« PrécédentContinuer »
tasks than he has given us physical ability to perform, so alse he will proportion his demands upon our moral and intellectual natures, to the capacities which he has bestowed upon us.
It is important that every christian be thoroughly persuaded of the reasonableness of his religion. Cowards will bend to power, and slaves and flatterers crouch to sovereignty, whatever be the character of him who wields it. But such is not the love, obedience, or fear, which our Father who is in heaven, just and merciful, requires from his children. If our affections and our understandings do not unite in our religion, it is but an idle profession-a mere waste of words," sounding brass and a tinkling cymbal."
The application of this doctrine of the Apostle will be designed to show, that the popular doctrine of the trinity- that is, of three persons in one God, as it is expressed in the creeds-is either contradictory and impossible, and therefore untrue; or if true, it is so, in some such sense, or in some such manner, as that the human understanding can take no cognizance of its truth or falsehood. It is all important upon this subject, to be clearly and precisely understood. To this object we shall sacrifice every other, and we shall rejoice if it be attained at the expence of some homeliness of phrase and coarseness of illustration.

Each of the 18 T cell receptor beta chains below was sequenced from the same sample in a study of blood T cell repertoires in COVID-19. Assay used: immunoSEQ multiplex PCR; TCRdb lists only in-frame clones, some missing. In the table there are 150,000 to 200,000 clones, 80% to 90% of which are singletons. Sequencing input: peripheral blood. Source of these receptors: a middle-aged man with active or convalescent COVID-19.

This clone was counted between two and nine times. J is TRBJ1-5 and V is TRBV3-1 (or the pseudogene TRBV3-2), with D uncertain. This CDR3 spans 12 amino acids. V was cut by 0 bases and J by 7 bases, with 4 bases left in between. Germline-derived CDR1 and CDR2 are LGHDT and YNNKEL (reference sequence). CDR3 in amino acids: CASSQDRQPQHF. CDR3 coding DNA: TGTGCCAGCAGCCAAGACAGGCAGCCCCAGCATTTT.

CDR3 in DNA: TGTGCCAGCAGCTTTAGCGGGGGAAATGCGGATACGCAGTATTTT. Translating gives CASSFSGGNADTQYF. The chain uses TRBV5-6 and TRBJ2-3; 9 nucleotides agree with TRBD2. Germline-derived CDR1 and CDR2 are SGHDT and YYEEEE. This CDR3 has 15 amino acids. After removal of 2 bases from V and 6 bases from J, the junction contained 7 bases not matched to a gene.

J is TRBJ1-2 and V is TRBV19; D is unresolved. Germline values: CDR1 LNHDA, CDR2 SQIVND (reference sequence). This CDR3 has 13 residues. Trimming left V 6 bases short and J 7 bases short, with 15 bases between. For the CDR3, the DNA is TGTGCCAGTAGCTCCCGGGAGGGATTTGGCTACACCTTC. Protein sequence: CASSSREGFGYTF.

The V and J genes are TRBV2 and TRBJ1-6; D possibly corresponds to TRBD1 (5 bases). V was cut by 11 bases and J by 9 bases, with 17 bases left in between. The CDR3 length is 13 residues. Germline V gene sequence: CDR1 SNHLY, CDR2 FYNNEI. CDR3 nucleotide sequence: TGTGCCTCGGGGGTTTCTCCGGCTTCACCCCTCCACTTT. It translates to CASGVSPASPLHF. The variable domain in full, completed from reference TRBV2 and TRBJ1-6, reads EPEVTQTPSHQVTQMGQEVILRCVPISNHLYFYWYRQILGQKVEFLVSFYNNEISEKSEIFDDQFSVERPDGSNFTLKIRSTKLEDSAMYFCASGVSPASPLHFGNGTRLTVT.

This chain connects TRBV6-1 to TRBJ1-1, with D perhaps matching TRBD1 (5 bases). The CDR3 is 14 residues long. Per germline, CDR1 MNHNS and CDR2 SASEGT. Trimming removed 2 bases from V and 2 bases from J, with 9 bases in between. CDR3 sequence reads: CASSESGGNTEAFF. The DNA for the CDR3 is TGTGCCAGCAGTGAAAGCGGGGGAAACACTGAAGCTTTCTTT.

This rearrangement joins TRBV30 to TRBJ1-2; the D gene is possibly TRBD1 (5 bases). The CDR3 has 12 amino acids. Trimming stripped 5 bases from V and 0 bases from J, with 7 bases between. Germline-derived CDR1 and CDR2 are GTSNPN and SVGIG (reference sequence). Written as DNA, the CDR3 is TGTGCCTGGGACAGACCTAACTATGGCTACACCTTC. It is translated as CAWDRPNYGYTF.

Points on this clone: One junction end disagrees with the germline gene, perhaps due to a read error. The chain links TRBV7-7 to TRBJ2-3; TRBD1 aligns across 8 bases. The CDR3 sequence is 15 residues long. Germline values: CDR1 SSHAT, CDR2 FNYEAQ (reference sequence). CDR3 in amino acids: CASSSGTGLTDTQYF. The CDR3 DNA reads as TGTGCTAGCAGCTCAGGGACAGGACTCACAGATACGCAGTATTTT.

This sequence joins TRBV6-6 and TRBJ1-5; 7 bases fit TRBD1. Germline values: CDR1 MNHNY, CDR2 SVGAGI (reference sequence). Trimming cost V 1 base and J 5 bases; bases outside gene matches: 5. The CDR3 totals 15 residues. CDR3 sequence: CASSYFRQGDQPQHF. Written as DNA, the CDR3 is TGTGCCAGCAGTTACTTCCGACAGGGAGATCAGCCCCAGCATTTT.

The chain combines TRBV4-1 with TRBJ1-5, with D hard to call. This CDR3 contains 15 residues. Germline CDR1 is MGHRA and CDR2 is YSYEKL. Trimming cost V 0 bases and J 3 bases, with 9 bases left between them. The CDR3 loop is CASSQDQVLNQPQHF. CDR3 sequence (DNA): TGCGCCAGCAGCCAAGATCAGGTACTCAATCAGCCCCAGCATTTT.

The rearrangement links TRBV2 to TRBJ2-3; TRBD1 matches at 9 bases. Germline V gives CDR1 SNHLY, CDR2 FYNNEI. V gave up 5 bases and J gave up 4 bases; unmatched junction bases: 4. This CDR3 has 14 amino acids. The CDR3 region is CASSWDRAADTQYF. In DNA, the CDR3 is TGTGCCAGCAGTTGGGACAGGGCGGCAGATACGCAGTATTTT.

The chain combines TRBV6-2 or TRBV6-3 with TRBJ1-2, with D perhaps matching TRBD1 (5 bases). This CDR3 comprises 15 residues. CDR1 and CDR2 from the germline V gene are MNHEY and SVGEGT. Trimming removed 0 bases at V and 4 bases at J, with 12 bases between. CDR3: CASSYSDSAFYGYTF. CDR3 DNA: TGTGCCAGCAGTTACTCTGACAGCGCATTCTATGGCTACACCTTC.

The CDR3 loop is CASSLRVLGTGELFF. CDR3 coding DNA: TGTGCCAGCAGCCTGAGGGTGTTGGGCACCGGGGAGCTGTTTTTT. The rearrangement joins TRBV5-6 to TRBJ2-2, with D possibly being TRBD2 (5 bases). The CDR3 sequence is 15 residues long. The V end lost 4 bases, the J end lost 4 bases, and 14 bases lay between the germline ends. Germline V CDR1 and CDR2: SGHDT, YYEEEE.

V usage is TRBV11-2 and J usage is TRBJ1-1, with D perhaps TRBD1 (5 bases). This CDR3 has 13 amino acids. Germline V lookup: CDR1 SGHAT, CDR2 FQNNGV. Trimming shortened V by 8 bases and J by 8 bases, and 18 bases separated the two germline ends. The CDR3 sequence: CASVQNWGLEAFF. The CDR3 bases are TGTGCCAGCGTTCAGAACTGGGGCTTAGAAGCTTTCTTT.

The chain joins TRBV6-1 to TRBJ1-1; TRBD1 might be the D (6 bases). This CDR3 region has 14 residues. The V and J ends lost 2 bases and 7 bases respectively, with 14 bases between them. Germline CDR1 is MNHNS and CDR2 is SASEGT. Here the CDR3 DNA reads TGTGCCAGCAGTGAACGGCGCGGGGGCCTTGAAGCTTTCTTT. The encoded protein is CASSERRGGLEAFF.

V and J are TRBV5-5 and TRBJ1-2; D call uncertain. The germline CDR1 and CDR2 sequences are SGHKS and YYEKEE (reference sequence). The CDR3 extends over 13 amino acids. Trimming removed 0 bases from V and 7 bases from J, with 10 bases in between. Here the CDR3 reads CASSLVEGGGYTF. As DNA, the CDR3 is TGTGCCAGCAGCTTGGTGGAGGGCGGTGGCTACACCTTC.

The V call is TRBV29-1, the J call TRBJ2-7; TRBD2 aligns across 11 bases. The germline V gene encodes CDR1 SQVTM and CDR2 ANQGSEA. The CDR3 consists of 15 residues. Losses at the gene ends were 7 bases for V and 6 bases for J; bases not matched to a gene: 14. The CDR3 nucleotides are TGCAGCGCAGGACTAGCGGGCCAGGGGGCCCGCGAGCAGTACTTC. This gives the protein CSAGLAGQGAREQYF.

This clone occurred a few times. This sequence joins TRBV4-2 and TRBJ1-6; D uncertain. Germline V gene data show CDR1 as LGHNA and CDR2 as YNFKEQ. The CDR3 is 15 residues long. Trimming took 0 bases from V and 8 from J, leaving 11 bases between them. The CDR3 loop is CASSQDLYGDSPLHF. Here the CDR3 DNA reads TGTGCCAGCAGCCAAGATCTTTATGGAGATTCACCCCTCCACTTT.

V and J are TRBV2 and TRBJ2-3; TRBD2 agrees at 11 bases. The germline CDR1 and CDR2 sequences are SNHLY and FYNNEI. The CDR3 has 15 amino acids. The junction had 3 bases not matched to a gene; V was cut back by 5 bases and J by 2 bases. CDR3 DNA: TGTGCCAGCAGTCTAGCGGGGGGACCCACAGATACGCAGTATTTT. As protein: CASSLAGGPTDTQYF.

We shall undertake to demonstrate, that our assent to the doctrine in question can be asked only on principles which are entirely at war with common sense ; or, in other words, with those fundamental principles of the human understanding, which are recognised in relation to every other subject of human knowledge or enquiry.
Let it be remembered in all this discussion, that neither the word " Trinity," nor any equivalent expression, is to be found in the Holy Scriptures. The whole doctrine is confessedly an inference of reason, of human reason, from passages in which it is not pretended to be expressed in terms; and therefore it seems but fair that reason should be left free to combat it.
The general proposition, that no person is bound or even able to believe what he cannot understand, is one to which every mind assents as self-evident. But when it is applied to matters of religion, there is an immediate start of doubt, which theological system and habits of thought, or at least of speech, soon ripen to denial.
If I state a proposition in Greek to a person ignorant of that language, and ask him whether he believes it, he will say that he does not understand me. I tell him that it is taken from Euclid, the bible of Mathematicians, and is susceptible of perfect demonstration. Still he says that he does not understand me.